Between Demirtas's July 17, 2013, release in the Netherlands and early October 2013, Friedman and her Dutch counterpart corresponded "dozens of times" about the need "to figure out ... whether [prior] jeopardy" would preclude Demirtas's extradition from the Netherlands to the United States. Aug. 3-4 Tr. at 136-38; Dkt. 67-1 at 16-39. During this period, DiLorenzo and others were also attempting to obtain a copy of the French charges and verdict so that a prior jeopardy analysis could be performed. See, e.g., Dkt. 79-8 at 73, 76, 78, 82-88, 91, 93, 95, 97, 116, 119, 126, 149-50, 200; Aug. 3-4 Tr. at 296. The acquisition of these documents was complicated by the fact that the French do not maintain an electronic docket, Dkt. 79-8 at 97, and that French officials required the
Friedman's Dutch counterpart provided her with a summary of the French charges on September 20, 2013, id. at 108, and then, on October 2, 2013, Friedman sent her Dutch counterpart a summary of the United States's case against Demirtas, Dkt. 58-4 at 2. Friedman asked her Dutch counterpart to "review and advi[s]e as to whether any/all of the charges would be eligible for extradition." Dkt. 58-4 at 2. Within twenty-four hours, the contact replied:
Dkt. 67-1 at 44; see also Dkt. 71-1 at 3, 8 (Friedman Decl. ¶¶ 4, 13); Aug. 3-4 Tr. at 302.
Based on this Dutch official's opinion, Friedman "advised the U.S. prosecutors that there would be no reason to proceed with an extradition request ..., as we could not prevail." Dkt. 71-1 at 8-9 (Friedman Decl. ¶ 14); see also Dkt. 79-8 at 174. And, although during September 2013 U.S. officials had been preparing a provisional arrest request, they halted their efforts after hearing from Friedman. Dkt. 79-8 at 138-39, 172; Aug. 3-4 Tr. at 298. They did, however, confirm that the June 2012 Red Notice remained in place in case Demirtas traveled to another country. Aug. 3-4 Tr. at 149; Dkt. 79-8 at 206. U.S. law enforcement officials also asked their Dutch contacts for assistance tracking Demirtas's movements, but that request was refused. Aug. 3-4 Tr. at 153-54. On January 29, 2014, Friedman requested a formalized statement of her Dutch counterpart's opinion, Dkt. 67-1 at 45-53; see also Dkt. 79-8 at 175 (DiLorenzo's October 3, 2013 request for a formalized statement "for speedy trial purposes"), which was provided on March 4, 2014, Dkt. 67-1 at 52-53. The U.S. government took no further action to obtain custody of Demirtas while he remained in the Netherlands. See Dkt. 67-1 at 45-53; Dkt. 78-8 at 41.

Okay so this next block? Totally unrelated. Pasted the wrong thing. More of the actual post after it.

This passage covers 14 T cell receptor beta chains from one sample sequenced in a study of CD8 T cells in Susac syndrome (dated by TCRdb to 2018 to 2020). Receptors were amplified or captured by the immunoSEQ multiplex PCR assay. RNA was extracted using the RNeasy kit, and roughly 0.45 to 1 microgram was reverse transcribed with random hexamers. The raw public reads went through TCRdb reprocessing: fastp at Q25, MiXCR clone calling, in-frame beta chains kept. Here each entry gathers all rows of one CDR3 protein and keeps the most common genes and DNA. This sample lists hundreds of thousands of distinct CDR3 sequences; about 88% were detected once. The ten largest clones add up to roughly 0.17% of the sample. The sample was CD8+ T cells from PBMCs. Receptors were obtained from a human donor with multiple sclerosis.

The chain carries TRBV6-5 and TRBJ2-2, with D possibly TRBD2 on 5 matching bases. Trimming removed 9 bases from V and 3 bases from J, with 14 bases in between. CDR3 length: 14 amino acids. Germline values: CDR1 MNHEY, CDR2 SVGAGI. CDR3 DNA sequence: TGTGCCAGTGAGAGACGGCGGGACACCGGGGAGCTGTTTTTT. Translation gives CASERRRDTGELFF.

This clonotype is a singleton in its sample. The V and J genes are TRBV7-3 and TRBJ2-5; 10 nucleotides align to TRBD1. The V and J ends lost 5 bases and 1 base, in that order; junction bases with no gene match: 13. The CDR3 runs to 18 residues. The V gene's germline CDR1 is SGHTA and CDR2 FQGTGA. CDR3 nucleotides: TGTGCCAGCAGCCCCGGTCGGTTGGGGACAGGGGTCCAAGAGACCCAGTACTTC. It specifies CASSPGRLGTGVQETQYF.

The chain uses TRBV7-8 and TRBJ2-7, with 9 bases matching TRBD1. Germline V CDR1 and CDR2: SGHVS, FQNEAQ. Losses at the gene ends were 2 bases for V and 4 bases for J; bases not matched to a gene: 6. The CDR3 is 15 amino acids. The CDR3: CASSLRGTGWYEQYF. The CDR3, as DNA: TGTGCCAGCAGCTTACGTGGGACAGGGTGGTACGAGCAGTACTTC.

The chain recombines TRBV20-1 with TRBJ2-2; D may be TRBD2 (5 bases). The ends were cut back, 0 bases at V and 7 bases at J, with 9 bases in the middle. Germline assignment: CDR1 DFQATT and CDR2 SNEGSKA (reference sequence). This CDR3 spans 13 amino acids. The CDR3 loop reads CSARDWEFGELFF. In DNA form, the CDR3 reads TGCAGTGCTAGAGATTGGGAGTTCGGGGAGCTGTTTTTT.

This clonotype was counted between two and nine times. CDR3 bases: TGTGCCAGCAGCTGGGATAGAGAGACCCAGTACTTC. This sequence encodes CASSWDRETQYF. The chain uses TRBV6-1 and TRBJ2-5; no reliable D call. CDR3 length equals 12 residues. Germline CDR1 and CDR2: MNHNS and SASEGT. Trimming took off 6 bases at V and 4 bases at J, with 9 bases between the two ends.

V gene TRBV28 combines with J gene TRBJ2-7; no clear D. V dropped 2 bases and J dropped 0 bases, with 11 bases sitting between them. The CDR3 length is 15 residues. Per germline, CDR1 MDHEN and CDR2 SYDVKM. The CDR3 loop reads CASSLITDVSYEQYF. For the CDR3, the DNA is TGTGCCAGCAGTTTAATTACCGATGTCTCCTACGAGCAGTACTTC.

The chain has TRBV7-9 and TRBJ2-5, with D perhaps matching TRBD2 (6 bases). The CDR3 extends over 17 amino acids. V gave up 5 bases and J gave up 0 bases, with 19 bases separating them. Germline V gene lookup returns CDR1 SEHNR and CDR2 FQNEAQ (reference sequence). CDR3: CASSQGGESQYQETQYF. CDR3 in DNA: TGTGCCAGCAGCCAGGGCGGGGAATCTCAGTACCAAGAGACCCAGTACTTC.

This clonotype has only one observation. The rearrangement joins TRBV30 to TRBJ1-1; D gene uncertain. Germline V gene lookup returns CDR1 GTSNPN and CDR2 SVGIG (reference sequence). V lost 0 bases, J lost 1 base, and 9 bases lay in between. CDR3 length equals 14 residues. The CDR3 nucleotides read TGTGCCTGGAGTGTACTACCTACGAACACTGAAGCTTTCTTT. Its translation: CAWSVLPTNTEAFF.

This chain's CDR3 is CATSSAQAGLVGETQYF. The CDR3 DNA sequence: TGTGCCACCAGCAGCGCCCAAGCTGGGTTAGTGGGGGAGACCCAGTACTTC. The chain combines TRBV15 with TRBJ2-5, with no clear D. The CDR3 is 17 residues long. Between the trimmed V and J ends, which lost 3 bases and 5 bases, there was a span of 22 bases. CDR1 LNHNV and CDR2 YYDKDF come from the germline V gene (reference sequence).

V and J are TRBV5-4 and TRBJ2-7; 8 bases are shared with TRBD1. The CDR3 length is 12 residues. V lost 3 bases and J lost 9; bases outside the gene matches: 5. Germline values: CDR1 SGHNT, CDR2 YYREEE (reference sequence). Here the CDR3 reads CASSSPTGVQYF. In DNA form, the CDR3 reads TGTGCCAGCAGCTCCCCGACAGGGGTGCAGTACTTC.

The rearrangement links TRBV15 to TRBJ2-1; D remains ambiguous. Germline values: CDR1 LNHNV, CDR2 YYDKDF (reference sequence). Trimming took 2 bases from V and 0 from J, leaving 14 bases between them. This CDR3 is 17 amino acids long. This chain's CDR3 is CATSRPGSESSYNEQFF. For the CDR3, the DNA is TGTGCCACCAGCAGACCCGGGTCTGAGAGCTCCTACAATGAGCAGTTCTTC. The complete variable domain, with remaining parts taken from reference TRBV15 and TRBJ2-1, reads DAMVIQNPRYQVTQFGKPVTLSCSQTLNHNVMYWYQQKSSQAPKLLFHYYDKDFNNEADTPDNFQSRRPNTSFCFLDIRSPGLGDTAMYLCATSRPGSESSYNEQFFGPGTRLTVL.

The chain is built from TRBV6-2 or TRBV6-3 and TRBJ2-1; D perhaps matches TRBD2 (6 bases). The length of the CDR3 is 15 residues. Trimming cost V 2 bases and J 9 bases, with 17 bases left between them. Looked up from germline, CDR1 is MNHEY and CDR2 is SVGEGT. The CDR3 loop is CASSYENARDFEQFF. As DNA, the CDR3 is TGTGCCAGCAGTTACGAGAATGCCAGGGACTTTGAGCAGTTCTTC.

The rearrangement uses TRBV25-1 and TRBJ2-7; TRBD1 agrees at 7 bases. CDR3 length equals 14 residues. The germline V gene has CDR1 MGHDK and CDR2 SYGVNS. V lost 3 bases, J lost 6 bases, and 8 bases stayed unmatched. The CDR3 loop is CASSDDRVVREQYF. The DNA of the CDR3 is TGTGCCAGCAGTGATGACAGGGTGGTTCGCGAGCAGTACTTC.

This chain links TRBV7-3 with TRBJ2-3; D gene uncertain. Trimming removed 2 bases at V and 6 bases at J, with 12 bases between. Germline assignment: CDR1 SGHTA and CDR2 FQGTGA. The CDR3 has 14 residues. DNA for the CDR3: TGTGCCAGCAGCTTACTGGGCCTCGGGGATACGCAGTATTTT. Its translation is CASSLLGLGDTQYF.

On January 12, 2015, Demirtas was arrested in a German airport pursuant to the Red Notice. Dkt. 24 at 4; Dkt. 79-8 at 228. After contested extradition proceedings, Demirtas was extradited to the United States on July 17, 2015. Dkt. 67-3 at 5 (Carter Decl. ¶¶ 18-19).
II. PROCEDURAL BACKGROUND
Demirtas made his initial appearance before this Court on July 20, 2015. On March 9, 2016, he moved to dismiss the indictment, asserting that the lengthy delay between his indictment and his initial appearance before this Court violated his constitutional right to a speedy trial. Dkt. 24. The government filed its opposition to the motion to dismiss on April 25, 2016. Dkt. 44. The opposition relied solely on the declaration of an associate director of OIA who lacked any personal knowledge of the U.S. government's efforts to obtain custody of Demirtas. Dkt. 44-1 at 2 (Carter Decl. ¶ 3) ("This affidavit is based upon my review of the records and files at OIA relating to this matter.").